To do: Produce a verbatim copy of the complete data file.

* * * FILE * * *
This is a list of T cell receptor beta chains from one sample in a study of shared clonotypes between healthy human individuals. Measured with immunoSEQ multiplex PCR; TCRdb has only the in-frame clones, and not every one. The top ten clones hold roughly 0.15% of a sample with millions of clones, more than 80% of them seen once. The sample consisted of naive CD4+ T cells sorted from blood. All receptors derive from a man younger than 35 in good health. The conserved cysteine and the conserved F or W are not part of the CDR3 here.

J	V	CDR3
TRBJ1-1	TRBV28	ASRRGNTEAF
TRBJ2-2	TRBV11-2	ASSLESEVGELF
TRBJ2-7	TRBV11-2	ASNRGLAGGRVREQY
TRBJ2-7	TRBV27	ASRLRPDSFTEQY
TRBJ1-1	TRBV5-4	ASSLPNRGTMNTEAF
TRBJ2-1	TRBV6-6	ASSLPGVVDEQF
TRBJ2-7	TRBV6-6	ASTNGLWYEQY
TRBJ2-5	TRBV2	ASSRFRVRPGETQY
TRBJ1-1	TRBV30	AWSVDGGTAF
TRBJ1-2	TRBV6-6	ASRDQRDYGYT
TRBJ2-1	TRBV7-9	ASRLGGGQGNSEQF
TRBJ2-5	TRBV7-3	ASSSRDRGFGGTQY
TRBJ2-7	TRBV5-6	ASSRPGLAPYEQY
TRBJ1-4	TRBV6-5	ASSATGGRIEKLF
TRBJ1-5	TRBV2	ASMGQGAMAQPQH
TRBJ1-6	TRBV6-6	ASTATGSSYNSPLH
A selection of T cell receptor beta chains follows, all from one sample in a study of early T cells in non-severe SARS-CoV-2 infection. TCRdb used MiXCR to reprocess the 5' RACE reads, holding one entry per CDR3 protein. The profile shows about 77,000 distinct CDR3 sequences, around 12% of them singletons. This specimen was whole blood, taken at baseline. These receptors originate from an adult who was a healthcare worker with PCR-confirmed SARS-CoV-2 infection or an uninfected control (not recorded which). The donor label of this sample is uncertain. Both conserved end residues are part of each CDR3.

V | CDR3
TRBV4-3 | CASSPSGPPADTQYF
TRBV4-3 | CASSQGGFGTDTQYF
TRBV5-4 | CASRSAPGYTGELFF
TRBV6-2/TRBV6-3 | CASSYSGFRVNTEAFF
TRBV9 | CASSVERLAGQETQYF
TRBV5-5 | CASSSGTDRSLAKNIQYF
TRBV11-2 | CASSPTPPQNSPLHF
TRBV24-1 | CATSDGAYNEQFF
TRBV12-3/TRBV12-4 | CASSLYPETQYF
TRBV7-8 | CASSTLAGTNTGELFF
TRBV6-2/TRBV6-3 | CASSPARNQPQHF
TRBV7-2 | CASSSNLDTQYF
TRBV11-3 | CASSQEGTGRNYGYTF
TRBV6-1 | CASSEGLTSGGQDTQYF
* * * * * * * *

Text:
This is a list of T cell receptor beta chains from one sample in a study of shared clonotypes between healthy human individuals. Measured with immunoSEQ multiplex PCR; TCRdb has only the in-frame clones, and not every one. The top ten clones hold roughly 0.15% of a sample with millions of clones, more than 80% of them seen once. The sample consisted of naive CD4+ T cells sorted from blood. All receptors derive from a man younger than 35 in good health. The conserved cysteine and the conserved F or W are not part of the CDR3 here.

J	V	CDR3
TRBJ1-1	TRBV28	ASRRGNTEAF
TRBJ2-2	TRBV11-2	ASSLESEVGELF
TRBJ2-7	TRBV11-2	ASNRGLAGGRVREQY
TRBJ2-7	TRBV27	ASRLRPDSFTEQY
TRBJ1-1	TRBV5-4	ASSLPNRGTMNTEAF
TRBJ2-1	TRBV6-6	ASSLPGVVDEQF
TRBJ2-7	TRBV6-6	ASTNGLWYEQY
TRBJ2-5	TRBV2	ASSRFRVRPGETQY
TRBJ1-1	TRBV30	AWSVDGGTAF
TRBJ1-2	TRBV6-6	ASRDQRDYGYT
TRBJ2-1	TRBV7-9	ASRLGGGQGNSEQF
TRBJ2-5	TRBV7-3	ASSSRDRGFGGTQY
TRBJ2-7	TRBV5-6	ASSRPGLAPYEQY
TRBJ1-4	TRBV6-5	ASSATGGRIEKLF
TRBJ1-5	TRBV2	ASMGQGAMAQPQH
TRBJ1-6	TRBV6-6	ASTATGSSYNSPLH
A selection of T cell receptor beta chains follows, all from one sample in a study of early T cells in non-severe SARS-CoV-2 infection. TCRdb used MiXCR to reprocess the 5' RACE reads, holding one entry per CDR3 protein. The profile shows about 77,000 distinct CDR3 sequences, around 12% of them singletons. This specimen was whole blood, taken at baseline. These receptors originate from an adult who was a healthcare worker with PCR-confirmed SARS-CoV-2 infection or an uninfected control (not recorded which). The donor label of this sample is uncertain. Both conserved end residues are part of each CDR3.

V | CDR3
TRBV4-3 | CASSPSGPPADTQYF
TRBV4-3 | CASSQGGFGTDTQYF
TRBV5-4 | CASRSAPGYTGELFF
TRBV6-2/TRBV6-3 | CASSYSGFRVNTEAFF
TRBV9 | CASSVERLAGQETQYF
TRBV5-5 | CASSSGTDRSLAKNIQYF
TRBV11-2 | CASSPTPPQNSPLHF
TRBV24-1 | CATSDGAYNEQFF
TRBV12-3/TRBV12-4 | CASSLYPETQYF
TRBV7-8 | CASSTLAGTNTGELFF
TRBV6-2/TRBV6-3 | CASSPARNQPQHF
TRBV7-2 | CASSSNLDTQYF
TRBV11-3 | CASSQEGTGRNYGYTF
TRBV6-1 | CASSEGLTSGGQDTQYF